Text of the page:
I admire folks who can sleep in a hammock. Unfortunately, I am not one of them. Thanks for helping.
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Old 08-02-2013, 07:03 AM   #7
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I'm not quite clear on what you're complaining about... is it being cold, or not being able to get comfortable in a mummy bag?

If it's about being cold, then a good mummy bag is way better than a rectangular bag because you want to minimize air spaces that your body would have to warm up. A mummy bag should be considered as being more of a "sock" for your body than a normal bed. And sleeping in one DOES take some getting used to.

Like you, I used to fight the mummy bag, always trying to realign and straighten it, and when I finally gave up on that and decided to let it move with my body (as a sock) I got more comfortable. A good backpacking pillow also makes a big difference. I'm a side sleeper so a mummy bag is a lot more challenging for me than for someone who sleeps on their back.

I currently use a Big Agnes Flycreek UL1 and I'm strongly considering upgrading that to the Flycreek 2 Platinum... quite expensive, but a lot lighter and with a smaller packed size while still giving me more room in the tent. Why do you use a 4-person tent? Are you usually with another person (or with more than one other)?

Thermorest has a "luxury" sleeping pad that is really very nice. I usually take that only when I'm car-camping though and not on the bike. It's just too big (packed size) for me to take on the bike, but gee it's comfortable. On the bike I use a much smaller Thermorest (don't remember the model) that has a tapered shape and it packs really small while still giving me comfort and insulation from the ground. I usually put my riding jacket and pants under my feet so they're not on the ground either.

Also like you, I much prefer to camp in colder temperatures than warmer as I generally sleep better and the bonus is that there are less biting insects.

Good luck!
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Old 08-02-2013, 07:27 AM   #8
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Originally Posted by Mtl_Biker View Post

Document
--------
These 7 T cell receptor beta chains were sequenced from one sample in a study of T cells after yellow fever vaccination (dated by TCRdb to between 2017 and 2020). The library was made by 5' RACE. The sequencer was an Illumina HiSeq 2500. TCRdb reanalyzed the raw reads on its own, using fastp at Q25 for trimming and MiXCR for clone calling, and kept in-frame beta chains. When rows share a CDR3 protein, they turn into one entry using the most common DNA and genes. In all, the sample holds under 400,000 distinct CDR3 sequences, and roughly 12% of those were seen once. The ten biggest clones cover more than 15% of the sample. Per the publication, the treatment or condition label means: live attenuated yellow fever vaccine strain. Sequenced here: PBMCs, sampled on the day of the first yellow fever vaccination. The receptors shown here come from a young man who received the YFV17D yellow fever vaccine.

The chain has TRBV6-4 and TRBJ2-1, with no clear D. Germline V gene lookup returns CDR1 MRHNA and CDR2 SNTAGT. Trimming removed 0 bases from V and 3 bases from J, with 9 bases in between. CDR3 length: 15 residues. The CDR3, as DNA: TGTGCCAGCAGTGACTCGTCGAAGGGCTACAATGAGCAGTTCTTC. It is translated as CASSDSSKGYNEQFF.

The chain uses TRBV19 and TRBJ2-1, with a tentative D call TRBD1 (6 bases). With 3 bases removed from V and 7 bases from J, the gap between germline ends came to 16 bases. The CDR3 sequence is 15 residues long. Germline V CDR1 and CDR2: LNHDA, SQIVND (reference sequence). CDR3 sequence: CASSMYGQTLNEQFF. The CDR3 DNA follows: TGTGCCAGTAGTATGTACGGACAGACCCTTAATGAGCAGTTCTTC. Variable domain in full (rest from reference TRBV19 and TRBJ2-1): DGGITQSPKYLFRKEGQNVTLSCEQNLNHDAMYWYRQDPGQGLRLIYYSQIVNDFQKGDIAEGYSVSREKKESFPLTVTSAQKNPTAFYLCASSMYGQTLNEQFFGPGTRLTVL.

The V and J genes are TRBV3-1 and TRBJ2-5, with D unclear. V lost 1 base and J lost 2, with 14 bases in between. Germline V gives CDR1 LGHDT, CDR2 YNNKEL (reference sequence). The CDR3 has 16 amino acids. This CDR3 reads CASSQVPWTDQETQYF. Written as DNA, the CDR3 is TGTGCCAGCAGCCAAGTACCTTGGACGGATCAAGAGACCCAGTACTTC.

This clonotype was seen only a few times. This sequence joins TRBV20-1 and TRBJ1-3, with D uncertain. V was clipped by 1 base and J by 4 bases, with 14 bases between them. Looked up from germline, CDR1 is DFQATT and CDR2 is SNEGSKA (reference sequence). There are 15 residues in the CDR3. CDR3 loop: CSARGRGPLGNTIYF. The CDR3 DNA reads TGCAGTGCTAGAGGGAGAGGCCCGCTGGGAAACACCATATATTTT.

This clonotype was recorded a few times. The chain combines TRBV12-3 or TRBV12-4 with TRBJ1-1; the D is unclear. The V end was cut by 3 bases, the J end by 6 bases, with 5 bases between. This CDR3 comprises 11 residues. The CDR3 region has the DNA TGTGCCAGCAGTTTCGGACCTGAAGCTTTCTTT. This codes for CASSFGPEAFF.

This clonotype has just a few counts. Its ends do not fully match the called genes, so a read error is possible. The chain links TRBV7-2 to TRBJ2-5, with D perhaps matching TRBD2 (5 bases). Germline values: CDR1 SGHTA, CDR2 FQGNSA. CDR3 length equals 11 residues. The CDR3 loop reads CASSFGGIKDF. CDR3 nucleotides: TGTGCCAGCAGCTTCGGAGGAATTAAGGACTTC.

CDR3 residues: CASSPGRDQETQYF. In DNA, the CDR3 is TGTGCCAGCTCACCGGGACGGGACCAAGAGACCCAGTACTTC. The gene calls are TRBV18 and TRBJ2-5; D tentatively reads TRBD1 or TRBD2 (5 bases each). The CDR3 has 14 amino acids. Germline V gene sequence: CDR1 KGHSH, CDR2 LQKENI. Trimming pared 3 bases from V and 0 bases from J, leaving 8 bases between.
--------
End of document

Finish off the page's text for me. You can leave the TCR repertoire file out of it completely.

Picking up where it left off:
I'm not quite clear on what you're complaining about... is it being cold, or not being able to get comfortable in a mummy bag?

If it's about being cold, then a good mummy bag is way better than a rectangular bag because you want to minimize air spaces that your body would have to warm up. A mummy bag should be considered as being more of a "sock" for your body than a normal bed. And sleeping in one DOES take some getting used to.

Like you, I used to fight the mummy bag, always trying to realign and straighten it, and when I finally gave up on that and decided to let it move with my body (as a sock) I got more comfortable. A good backpacking pillow also makes a big difference. I'm a side sleeper so a mummy bag is a lot more challenging for me than for someone who sleeps on their back.

I currently use a Big Agnes Flycreek UL1 and I'm strongly considering upgrading that to the Flycreek 2 Platinum... quite expensive, but a lot lighter and with a smaller packed size while still giving me more room in the tent. Why do you use a 4-person tent? Are you usually with another person (or with more than one other)?

Thermorest has a "luxury" sleeping pad that is really very nice. I usually take that only when I'm car-camping though and not on the bike. It's just too big (packed size) for me to take on the bike, but gee it's comfortable. On the bike I use a much smaller Thermorest (don't remember the model) that has a tapered shape and it packs really small while still giving me comfort and insulation from the ground. I usually put my riding jacket and pants under my feet so they're not on the ground either.

Also like you, I much prefer to camp in colder temperatures than warmer as I generally sleep better and the bonus is that there are less biting insects.

Good luck!
Sorry if my rant is confusing.

I don't think the cold is keeping me from sleeping...even though the 4 man tent is decidedly cooler than the two man version. I like the four man tent because, unlike back packing or bicycle touring, when I motocamp, I have a lot of gear to stow...so I thought the bigger tent would serve me better. I actually prefer things on the cooler side.

I understand the physics of how a sleeping bag keeps you warm, so you are right...a mummy bag would be the warmest solution. However, I'd think that a rectangular bag designed for colder temps would compensate. IOW, would a mummy bag for 25F be comparable to a rectangular bag for 0F?

Agree that a pillow is a HUGE deal and I think I have that solved.

I'm a side sleeper and a mover...so the mummy "sock" is a constant challenge. I'm thinking that a bigger, roomier rectangular bag with the pad imbedded would work better for me. Weight and pack size, since I'm motocamping on a 1200GS with Adventure boxes, are largely irrelevant.
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Old 08-02-2013, 07:45 AM   #9
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bobframe-

Two suggestions: